Often it’s an uphill battle for a manager to get into contact with an employee who is on the road. Sending an e-mail, a text message, or an instant message via a corporate “chat” application, or calling a cell phone or a corporate office phone often yields no results at all. You’re battling time zone offsets, the will of the traveler (who may not wish to be contacted), and a host of other unpredictable delays, interruptions, emergencies, dead zones, and predicaments that you can’t possibly be aware of. So how can you improve the odds that your messages will actually get noticed? How can you decrease the response time from a traveling employee?
First some basics: Your employees need to clear their corporate e-mail accounts of as much clutter as possible. Suggest alternate e-mail addresses to your employees to handle the load of “traveler spam” they will accumulate from hotels, airline frequent flier notifications, and the like. For example, an employee might wish to set up a Gmail account for the sole purpose of receiving airline flight time alerts. A rule might be generated in the Gmail account that immediately bumps up the priority of the message and forwards it to their cell phone as an instant message or as an e-mail to their corporate account that is received on their cell. Employees may restrict this action only to airline alert messages and to their manager, who can e-mail the special account for a more immediate response. Alternate e-mail accounts should also be used to order and track personal items ordered from catalogues while on travel. It’s no coincidence that the people who order a lot of items online also have the most spam in their e-mail boxes.
Another way to tip the “odds of initial contact” is to enforce some cell phone rules. If your traveler carries a corporate cell phone, the rules should be made crystal clear regarding when those phones should be on, what countries they’re allowed to use them in, and how immediate their response should be when it rings. Too often corporate cell phones are adopted by traveling employees as their own. It may be OK to have their personal contacts stored in there, but if the boss is calling and the boss is paying for the phone, the boss gets priority, especially during core working hours. In the case where employees carry multiple phones (it still happens), you may need to insist on having all of the numbers, if they’re slow to respond to the corporate phone.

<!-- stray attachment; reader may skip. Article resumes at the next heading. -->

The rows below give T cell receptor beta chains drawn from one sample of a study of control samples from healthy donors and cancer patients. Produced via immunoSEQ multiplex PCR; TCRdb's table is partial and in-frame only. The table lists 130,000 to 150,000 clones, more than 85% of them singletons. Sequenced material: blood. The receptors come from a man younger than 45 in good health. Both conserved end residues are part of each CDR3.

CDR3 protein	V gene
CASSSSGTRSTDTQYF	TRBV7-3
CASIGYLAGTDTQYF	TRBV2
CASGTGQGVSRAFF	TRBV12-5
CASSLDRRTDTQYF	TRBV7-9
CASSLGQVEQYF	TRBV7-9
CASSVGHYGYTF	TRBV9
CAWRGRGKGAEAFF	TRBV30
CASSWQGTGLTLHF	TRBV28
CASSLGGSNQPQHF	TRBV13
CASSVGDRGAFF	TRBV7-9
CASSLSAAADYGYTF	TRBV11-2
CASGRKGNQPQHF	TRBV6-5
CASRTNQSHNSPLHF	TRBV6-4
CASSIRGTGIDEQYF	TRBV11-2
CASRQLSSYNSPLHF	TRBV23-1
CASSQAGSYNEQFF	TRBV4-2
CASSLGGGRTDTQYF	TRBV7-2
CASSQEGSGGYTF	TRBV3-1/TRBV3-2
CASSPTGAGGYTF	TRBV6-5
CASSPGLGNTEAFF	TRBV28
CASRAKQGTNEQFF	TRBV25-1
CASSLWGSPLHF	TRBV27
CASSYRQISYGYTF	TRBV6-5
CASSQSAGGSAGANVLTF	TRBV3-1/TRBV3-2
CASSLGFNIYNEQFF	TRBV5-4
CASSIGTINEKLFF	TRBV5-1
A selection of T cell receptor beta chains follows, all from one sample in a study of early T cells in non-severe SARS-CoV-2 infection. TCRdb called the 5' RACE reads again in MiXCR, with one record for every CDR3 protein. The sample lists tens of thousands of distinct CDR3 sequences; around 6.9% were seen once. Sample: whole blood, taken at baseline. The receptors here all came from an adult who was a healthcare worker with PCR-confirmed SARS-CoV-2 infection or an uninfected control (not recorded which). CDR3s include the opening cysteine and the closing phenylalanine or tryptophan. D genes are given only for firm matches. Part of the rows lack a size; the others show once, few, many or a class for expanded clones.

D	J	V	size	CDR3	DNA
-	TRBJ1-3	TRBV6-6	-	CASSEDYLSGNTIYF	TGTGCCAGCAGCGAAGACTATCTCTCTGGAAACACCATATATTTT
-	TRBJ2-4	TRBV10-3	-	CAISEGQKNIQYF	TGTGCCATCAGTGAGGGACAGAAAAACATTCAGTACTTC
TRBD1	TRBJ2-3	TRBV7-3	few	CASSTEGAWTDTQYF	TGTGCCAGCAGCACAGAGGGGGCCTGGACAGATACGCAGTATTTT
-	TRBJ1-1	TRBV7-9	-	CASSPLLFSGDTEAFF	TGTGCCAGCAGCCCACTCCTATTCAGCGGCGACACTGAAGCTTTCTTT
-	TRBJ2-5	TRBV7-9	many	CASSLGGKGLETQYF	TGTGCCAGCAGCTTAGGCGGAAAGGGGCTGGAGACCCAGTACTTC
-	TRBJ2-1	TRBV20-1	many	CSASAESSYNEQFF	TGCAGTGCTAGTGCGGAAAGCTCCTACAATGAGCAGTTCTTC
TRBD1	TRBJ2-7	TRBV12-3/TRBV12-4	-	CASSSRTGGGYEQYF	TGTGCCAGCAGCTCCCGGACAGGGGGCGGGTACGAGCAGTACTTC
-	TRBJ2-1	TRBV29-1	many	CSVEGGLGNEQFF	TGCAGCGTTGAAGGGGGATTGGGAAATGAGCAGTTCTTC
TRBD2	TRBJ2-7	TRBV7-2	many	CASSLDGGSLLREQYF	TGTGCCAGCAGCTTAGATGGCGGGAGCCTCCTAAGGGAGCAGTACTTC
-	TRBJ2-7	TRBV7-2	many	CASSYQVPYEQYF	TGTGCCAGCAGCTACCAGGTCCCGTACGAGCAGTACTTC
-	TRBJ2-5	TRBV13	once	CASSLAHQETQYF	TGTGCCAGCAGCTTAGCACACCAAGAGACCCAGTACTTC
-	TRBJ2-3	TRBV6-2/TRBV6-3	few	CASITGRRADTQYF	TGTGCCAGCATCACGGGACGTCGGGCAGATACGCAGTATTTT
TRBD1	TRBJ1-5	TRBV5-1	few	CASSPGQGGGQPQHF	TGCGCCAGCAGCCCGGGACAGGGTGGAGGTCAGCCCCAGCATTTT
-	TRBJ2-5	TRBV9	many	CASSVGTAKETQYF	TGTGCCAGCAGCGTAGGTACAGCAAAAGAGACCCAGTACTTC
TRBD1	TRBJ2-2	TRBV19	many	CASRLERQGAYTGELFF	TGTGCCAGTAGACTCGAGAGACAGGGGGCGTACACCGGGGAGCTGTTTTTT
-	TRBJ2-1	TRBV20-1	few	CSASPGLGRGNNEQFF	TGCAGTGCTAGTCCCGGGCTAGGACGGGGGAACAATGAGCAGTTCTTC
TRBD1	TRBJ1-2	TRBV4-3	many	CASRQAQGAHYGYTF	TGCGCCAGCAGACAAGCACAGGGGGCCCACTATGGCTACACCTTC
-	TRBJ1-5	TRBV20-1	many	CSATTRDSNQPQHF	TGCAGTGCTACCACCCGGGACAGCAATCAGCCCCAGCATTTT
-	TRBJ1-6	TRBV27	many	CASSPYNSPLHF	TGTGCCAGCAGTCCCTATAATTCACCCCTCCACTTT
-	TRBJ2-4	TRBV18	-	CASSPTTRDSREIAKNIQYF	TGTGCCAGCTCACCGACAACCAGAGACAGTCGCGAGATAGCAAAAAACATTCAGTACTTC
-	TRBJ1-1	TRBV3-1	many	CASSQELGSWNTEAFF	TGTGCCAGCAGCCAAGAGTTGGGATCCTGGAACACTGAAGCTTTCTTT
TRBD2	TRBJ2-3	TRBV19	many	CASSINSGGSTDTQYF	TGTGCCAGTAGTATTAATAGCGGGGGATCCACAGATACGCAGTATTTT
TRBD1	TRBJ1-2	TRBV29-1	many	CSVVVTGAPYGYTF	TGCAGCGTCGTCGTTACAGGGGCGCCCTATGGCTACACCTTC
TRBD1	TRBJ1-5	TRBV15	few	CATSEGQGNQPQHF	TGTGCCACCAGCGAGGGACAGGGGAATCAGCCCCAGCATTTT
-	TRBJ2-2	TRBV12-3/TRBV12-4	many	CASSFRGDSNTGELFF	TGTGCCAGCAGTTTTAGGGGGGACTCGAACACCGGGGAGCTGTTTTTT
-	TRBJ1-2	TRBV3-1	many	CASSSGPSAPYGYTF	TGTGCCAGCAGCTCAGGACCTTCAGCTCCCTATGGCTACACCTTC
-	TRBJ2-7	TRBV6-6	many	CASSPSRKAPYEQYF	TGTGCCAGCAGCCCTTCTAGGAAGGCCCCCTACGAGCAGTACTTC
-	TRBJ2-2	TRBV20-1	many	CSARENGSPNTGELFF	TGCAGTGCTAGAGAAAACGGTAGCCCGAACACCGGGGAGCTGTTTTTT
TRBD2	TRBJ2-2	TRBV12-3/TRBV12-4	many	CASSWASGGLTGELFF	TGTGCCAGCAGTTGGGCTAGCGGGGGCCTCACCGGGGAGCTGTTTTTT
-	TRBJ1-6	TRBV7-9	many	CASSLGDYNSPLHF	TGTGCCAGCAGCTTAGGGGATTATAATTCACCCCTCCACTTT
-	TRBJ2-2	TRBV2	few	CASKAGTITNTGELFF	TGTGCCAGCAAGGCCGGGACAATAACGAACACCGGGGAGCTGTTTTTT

Cell phone rules should also take into consideration the cost of cell phone plans and features. Certainly corporations save money by pooling their cell phones under the umbrella of one provider. It’s more cost-effective than reimbursing employees for their monthly cell phone costs. All too often, however, these larger pooled cell network plans don’t include all of the features that some travelers would derive great benefit from. For example, AT&T introduced the first cellular “world phone” and has since cornered the market on international coverage. Most corporate deals with the company, however, don’t include international phone use because it takes a serious chunk out of the “money saved” by their corporate customers. Now consider the ridiculous charges for international roaming without some sort of international service plan. Some countries charge more than $5 per minute for phone use when they have to connect you to your home provider. Also, cell phone charges can add up significantly even if you don’t use the phone. A great example of this is when a traveler crosses the border into Canada. You’re so close to the United States, cell phones don’t have to roam to connect to the digital network in Canada. Yet there is a significant charge to make a data connection to a U.S. server from the network in Canada; so if the employee’s cell phone is on and the phone automatically checks for e-mail once per minute (or more often, as is usually the case), it can easily ring up $500 per week without even making a call. Therefore, it may be prudent in some cases to ask the employee not to use the cell phone at all, unless it’s an emergency.
Corporate cell phone “pools” usually work in such a way that that the cell phone provider gives the company an enormous pool of minutes to be distributed among employees. One employee may only use 500 minutes in a given month, while another may use 1,500 minutes. If the pool has a total of 500,000 minutes per month, for example, and you have 200 employees with cell phones, each one of them could use 2,500 minutes. These kinds of plans work extremely well for employees who travel domestically to larger cities where they don’t have to roam. In this case it should be easy to get in touch with any traveler carrying a corporate cell phone, and those employees should understand that.
While traveling internationally or domestically, having a prearranged time of day to touch base will ensure both parties are available, and it will maximize whatever you are spending on the minutes.
Finally, it never hurts to ask, “What’s the best way for me to get in touch with you while you’re on the road?” They may prefer voice mail and that’s fine, as long as you set the expectations for how often they need to check it. Some people are big texters and others prefer e-mail. Be explicit about the e-mail accounts and phone numbers that will be most effective, and regardless of the methods you set, you may still need to keep a list of your travelers and the best way to get in touch.